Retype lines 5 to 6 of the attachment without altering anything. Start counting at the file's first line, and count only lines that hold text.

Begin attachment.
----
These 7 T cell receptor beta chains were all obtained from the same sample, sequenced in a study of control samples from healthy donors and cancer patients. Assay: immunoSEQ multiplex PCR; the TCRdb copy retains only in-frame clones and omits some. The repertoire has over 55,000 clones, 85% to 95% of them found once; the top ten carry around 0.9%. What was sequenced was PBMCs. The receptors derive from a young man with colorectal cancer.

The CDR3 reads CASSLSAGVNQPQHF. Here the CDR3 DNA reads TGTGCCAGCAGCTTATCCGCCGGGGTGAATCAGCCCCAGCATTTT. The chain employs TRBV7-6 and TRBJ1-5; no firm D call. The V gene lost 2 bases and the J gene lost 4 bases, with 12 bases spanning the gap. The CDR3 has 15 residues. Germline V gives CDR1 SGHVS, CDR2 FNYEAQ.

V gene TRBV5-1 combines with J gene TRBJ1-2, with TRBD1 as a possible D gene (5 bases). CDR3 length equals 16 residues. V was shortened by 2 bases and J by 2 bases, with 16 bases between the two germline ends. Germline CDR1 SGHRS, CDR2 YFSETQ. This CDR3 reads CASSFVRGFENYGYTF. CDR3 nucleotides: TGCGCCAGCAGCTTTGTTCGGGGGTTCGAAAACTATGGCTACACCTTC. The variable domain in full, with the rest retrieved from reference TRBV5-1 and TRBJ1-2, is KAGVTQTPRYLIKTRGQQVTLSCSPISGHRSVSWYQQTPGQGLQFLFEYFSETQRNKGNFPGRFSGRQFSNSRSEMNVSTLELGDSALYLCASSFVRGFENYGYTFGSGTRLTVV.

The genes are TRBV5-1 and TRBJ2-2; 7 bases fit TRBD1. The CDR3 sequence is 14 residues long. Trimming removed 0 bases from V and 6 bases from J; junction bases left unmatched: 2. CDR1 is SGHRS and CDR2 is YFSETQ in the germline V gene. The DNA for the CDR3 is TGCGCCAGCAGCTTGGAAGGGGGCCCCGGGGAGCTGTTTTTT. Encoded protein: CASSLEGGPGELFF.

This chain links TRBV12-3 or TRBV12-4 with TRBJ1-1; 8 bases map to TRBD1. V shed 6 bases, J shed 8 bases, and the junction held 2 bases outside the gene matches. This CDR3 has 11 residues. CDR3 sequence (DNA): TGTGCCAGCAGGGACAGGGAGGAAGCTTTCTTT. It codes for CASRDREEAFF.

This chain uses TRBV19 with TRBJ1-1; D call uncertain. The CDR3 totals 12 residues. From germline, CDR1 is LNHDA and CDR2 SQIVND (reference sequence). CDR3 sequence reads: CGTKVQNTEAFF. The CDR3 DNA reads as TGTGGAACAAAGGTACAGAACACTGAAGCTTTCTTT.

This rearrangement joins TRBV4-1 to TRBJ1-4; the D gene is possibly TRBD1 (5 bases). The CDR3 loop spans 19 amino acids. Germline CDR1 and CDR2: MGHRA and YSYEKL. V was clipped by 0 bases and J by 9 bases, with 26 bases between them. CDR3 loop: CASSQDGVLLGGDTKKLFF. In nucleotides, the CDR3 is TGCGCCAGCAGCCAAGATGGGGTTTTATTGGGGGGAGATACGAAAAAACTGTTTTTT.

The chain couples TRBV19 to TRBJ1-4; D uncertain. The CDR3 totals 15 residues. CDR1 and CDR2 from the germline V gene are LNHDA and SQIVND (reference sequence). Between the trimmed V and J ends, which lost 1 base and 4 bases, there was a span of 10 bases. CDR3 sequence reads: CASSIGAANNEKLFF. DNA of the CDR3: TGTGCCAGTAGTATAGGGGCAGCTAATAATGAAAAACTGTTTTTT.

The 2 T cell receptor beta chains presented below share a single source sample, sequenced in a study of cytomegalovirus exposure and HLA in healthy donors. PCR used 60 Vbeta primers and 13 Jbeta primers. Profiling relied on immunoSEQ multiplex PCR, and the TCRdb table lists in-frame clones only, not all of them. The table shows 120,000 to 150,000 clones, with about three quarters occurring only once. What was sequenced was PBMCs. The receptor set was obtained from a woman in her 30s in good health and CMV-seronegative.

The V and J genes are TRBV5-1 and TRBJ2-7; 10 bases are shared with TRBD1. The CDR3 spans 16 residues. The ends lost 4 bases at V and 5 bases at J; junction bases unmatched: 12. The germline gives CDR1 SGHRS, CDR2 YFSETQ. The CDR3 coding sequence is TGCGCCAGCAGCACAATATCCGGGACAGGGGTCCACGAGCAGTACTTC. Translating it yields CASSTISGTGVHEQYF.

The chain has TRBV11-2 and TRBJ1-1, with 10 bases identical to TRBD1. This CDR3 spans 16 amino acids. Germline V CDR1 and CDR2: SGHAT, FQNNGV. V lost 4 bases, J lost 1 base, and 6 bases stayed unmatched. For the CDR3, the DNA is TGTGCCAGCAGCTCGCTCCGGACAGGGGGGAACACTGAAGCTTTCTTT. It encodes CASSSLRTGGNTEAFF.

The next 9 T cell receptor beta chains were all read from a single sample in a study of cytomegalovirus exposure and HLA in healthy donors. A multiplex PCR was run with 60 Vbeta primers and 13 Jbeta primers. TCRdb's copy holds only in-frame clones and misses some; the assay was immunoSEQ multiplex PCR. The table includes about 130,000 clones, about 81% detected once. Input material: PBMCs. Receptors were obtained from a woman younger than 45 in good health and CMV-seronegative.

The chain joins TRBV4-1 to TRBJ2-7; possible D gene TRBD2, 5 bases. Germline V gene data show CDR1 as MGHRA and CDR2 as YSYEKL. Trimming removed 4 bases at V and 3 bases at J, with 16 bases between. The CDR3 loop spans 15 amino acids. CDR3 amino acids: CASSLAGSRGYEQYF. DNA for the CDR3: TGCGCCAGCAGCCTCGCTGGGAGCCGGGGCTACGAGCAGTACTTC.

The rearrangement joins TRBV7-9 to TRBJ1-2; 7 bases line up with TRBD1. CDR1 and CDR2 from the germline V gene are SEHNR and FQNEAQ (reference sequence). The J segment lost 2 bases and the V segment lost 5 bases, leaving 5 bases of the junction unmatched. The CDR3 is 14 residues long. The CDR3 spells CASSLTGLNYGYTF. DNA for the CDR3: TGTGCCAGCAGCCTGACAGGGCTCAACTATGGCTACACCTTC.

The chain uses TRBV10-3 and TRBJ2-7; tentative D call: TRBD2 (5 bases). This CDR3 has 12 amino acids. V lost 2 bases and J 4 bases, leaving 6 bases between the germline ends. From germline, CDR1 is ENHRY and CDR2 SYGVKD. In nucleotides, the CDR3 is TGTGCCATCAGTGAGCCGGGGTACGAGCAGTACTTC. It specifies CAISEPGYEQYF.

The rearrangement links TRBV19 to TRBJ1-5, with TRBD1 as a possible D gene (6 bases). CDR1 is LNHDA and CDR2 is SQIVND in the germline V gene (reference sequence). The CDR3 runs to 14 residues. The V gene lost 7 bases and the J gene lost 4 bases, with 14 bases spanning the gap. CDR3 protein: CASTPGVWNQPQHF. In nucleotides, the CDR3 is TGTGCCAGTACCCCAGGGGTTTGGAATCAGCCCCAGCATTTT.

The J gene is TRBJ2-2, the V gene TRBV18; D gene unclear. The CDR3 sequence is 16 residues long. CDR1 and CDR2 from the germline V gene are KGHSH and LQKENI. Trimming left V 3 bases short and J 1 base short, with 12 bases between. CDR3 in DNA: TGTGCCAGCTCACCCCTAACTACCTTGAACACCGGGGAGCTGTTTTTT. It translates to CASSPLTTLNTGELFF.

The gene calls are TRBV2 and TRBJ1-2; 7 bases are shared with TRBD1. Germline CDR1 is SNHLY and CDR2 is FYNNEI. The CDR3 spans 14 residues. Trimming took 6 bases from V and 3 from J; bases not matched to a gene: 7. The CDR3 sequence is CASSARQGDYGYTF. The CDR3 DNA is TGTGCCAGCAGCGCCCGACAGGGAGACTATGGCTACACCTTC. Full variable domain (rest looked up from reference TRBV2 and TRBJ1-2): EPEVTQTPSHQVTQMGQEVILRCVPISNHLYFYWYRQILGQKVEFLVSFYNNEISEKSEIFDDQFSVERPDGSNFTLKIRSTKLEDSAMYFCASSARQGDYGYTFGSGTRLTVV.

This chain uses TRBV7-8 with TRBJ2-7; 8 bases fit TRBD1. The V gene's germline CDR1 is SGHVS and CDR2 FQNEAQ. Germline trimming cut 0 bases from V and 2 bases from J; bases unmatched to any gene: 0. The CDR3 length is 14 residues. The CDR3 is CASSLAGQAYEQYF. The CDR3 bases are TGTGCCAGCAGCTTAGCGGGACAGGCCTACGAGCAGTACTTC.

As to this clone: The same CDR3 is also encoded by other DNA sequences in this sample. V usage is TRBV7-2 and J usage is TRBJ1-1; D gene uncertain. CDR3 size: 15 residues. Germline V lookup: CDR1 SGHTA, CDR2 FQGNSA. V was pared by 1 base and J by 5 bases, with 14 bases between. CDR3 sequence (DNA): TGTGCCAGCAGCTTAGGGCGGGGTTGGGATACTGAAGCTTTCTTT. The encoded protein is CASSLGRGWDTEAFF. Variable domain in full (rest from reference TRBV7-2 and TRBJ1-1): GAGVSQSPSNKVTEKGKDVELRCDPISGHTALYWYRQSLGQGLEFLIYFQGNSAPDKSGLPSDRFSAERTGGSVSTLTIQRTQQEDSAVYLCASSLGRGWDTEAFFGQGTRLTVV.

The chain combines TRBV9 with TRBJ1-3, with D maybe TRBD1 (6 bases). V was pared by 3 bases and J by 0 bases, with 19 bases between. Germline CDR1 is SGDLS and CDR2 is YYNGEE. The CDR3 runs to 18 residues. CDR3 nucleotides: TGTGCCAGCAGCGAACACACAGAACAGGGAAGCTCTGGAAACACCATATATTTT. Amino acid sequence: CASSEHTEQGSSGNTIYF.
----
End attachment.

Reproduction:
This chain links TRBV12-3 or TRBV12-4 with TRBJ1-1; 8 bases map to TRBD1. V shed 6 bases, J shed 8 bases, and the junction held 2 bases outside the gene matches. This CDR3 has 11 residues. CDR3 sequence (DNA): TGTGCCAGCAGGGACAGGGAGGAAGCTTTCTTT. It codes for CASRDREEAFF.

This chain uses TRBV19 with TRBJ1-1; D call uncertain. The CDR3 totals 12 residues. From germline, CDR1 is LNHDA and CDR2 SQIVND (reference sequence). CDR3 sequence reads: CGTKVQNTEAFF. The CDR3 DNA reads as TGTGGAACAAAGGTACAGAACACTGAAGCTTTCTTT.